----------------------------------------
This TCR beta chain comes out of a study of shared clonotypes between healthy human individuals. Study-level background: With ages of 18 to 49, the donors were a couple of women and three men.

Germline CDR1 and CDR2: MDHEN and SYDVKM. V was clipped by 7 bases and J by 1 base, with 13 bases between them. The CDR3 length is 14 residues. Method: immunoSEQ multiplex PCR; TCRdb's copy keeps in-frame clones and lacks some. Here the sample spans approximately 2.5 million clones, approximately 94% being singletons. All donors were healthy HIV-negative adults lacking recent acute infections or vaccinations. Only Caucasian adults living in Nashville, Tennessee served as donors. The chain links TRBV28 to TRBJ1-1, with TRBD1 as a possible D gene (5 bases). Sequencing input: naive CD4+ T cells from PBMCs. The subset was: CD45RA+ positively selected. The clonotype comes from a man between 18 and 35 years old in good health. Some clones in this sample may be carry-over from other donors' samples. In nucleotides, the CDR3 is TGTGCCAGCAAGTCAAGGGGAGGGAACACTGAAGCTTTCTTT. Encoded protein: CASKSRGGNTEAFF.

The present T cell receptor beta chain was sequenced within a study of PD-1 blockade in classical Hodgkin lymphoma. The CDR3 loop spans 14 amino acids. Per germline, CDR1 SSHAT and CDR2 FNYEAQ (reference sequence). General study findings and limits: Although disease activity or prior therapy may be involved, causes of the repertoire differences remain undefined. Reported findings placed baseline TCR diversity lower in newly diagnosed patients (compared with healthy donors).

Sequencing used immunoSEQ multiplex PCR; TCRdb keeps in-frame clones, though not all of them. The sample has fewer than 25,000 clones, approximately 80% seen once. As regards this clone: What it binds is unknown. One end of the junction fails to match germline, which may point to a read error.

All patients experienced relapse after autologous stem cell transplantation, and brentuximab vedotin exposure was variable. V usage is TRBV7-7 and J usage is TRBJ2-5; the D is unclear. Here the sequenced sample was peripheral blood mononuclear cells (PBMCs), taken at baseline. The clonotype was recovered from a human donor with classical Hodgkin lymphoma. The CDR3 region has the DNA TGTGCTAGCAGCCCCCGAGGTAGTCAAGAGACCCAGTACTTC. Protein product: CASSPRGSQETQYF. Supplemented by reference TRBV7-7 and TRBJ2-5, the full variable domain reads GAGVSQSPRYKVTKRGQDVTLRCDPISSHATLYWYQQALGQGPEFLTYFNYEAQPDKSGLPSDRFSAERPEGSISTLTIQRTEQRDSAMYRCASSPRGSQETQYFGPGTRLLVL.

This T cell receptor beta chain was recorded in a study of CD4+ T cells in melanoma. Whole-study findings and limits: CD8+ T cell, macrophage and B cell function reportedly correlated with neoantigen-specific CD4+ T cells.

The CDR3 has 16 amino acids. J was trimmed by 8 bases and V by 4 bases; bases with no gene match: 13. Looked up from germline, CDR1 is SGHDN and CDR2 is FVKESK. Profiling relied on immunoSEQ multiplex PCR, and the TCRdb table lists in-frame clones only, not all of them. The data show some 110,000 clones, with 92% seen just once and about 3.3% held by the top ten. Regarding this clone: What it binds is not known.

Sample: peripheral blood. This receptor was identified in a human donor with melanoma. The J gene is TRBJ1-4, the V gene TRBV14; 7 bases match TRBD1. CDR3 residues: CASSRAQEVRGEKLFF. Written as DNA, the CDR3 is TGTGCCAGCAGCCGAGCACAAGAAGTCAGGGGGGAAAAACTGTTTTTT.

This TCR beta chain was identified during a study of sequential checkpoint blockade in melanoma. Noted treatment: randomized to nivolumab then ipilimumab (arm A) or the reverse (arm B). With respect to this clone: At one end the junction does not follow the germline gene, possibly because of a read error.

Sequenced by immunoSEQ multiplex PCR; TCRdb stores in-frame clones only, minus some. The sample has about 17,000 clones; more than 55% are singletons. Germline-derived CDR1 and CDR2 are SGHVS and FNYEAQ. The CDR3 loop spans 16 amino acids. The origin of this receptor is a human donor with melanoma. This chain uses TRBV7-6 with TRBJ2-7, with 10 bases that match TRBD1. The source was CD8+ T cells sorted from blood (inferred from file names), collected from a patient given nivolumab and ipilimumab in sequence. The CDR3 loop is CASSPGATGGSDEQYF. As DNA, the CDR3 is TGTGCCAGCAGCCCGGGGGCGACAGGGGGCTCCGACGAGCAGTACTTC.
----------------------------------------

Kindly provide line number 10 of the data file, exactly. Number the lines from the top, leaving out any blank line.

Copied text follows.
Sequenced by immunoSEQ multiplex PCR; TCRdb stores in-frame clones only, minus some. The sample has about 17,000 clones; more than 55% are singletons. Germline-derived CDR1 and CDR2 are SGHVS and FNYEAQ. The CDR3 loop spans 16 amino acids. The origin of this receptor is a human donor with melanoma. This chain uses TRBV7-6 with TRBJ2-7, with 10 bases that match TRBD1. The source was CD8+ T cells sorted from blood (inferred from file names), collected from a patient given nivolumab and ipilimumab in sequence. The CDR3 loop is CASSPGATGGSDEQYF. As DNA, the CDR3 is TGTGCCAGCAGCCCGGGGGCGACAGGGGGCTCCGACGAGCAGTACTTC.